Stoke Mandeville: Roman sculptures HS2 find astounding, expert says

Relics 11:03 AM - 2021-10-29

Photo Credit: BBC

Archaeologists have uncovered an "astounding" set of Roman sculptures on the HS2 rail link route.

Two complete sculptures of what appear to be a man and a woman, plus the head of a child, were found at an abandoned medieval church in Buckinghamshire.

The discoveries at the old St Mary's Church in Stoke Mandeville have been sent for specialist analysis.

Dr Rachel Wood, lead archaeologist for HS2 contractor Fusion JV, said they were "really rare finds in the UK".

"To find one stone head or one set of shoulders would be really astonishing, but we have two complete heads and shoulders as well as a third head as well," said Dr Wood.

"They're even more significant to us archaeologically, because they've actually helped change our understanding of the site here before the medieval church was built."

A hexagonal glass Roman jug was also uncovered with large pieces still intact, despite being in the ground for what is thought to be more than 1,000 years.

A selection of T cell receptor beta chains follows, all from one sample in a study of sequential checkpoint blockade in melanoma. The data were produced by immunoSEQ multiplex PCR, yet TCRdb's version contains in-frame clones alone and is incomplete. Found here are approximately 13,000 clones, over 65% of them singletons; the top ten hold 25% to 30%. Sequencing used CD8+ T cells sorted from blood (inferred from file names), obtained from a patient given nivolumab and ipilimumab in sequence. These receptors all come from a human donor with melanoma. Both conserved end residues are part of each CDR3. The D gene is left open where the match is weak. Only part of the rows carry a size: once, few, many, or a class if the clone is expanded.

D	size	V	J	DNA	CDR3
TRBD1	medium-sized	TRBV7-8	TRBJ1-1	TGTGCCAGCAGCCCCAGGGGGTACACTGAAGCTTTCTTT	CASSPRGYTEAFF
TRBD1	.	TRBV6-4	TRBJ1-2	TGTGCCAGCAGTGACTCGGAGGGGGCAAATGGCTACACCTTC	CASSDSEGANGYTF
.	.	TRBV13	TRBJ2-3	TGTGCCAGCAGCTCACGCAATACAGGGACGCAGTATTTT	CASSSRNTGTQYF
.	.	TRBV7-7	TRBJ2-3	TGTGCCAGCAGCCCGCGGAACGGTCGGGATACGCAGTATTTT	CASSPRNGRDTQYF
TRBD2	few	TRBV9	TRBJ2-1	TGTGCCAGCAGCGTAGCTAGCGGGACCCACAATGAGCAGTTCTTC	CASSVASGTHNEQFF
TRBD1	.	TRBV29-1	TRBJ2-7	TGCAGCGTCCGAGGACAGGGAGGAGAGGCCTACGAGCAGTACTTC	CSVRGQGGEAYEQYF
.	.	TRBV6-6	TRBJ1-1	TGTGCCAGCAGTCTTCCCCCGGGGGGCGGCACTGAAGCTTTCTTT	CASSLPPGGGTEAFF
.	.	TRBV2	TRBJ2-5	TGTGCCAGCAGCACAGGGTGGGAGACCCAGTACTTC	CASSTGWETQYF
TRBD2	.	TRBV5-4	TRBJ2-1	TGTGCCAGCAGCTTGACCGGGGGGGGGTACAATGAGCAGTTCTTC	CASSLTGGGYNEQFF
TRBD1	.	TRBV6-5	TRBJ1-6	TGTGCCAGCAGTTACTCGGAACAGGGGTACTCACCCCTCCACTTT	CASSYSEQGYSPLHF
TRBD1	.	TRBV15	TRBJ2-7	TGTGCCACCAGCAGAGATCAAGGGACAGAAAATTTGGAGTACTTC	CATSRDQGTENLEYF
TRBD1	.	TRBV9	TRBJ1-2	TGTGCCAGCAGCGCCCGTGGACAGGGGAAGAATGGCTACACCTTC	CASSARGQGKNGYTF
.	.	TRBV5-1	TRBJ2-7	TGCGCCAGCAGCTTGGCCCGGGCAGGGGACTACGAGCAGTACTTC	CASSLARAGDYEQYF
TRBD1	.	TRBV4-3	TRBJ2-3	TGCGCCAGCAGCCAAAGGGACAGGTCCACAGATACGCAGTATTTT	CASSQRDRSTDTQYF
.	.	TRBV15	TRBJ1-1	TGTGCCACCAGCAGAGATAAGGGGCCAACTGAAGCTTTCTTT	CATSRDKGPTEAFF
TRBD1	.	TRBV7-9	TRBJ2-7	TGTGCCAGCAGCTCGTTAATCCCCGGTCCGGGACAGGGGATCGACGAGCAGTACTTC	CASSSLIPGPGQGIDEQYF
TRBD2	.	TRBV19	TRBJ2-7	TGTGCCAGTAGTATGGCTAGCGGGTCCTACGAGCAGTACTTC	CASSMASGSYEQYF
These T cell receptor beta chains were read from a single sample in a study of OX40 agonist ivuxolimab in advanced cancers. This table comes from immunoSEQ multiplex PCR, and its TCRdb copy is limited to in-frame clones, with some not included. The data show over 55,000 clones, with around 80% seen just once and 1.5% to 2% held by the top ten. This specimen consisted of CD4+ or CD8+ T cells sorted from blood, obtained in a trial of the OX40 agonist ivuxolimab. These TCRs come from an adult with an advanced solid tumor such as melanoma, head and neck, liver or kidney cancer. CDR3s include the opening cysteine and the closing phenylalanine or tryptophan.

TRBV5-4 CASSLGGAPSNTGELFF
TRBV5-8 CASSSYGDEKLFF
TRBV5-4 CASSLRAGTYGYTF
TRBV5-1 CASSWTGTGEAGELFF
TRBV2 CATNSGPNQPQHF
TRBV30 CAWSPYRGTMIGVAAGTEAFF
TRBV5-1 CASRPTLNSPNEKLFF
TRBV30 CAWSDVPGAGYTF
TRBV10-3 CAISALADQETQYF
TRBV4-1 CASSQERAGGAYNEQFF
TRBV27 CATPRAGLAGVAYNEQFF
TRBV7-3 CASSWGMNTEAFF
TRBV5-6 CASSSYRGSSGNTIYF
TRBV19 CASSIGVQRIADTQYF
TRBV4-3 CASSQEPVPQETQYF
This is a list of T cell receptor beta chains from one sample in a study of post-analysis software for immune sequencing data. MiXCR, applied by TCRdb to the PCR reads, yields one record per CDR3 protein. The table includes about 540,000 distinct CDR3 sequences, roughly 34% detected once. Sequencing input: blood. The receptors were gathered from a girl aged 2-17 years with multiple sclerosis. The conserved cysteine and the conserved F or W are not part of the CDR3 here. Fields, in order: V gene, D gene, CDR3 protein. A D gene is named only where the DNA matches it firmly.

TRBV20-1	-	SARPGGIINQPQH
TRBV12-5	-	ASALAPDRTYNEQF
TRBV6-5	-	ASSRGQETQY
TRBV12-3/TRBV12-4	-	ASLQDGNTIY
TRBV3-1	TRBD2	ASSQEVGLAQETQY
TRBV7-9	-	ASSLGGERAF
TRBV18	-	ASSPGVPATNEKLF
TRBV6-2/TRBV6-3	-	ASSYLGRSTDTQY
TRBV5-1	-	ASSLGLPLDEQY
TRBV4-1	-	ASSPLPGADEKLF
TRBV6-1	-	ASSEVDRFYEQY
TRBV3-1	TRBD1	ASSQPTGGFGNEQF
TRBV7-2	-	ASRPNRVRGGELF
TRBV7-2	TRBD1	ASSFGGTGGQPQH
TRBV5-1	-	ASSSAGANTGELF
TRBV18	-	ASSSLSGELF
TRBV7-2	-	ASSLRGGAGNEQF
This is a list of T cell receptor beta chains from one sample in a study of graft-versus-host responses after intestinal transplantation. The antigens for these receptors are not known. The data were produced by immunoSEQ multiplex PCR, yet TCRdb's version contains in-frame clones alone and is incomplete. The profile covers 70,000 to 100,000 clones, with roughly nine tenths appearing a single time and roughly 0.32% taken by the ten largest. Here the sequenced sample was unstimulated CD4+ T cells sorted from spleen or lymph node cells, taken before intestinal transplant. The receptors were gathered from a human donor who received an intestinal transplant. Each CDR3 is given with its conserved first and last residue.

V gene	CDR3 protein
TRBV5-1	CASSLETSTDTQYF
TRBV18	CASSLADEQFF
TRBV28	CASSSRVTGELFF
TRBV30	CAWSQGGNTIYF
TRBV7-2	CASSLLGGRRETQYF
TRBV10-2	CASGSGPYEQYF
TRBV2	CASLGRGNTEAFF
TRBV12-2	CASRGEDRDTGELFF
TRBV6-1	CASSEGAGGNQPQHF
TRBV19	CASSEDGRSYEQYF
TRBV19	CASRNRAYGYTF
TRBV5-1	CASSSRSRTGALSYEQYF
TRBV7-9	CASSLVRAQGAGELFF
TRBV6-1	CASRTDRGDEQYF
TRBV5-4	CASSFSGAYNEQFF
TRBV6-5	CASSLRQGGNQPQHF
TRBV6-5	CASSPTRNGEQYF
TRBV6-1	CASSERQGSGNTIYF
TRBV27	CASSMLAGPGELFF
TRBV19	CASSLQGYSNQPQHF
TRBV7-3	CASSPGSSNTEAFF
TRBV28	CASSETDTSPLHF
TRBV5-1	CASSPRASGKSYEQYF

A vessel on display in New York's Metropolitan Museum of Art is the only known comparable item.

Dr Wood added: "They are so significant and so remarkable that we would certainly hope that they will end up on display for the local community to see."

Archaeologists have been working on the site and about 3,000 bodies have been removed from the church, which dates back to 1080, and will be reburied elsewhere.

Since work began in 2018, the well-preserved walls and structural features of the church have been revealed, along with unusual stone carvings and medieval graffiti including markings believed to be sun dials or witching marks.

It is believed that the location was used as a Roman mausoleum before the Norman church was built.

PUKmedia / BBC

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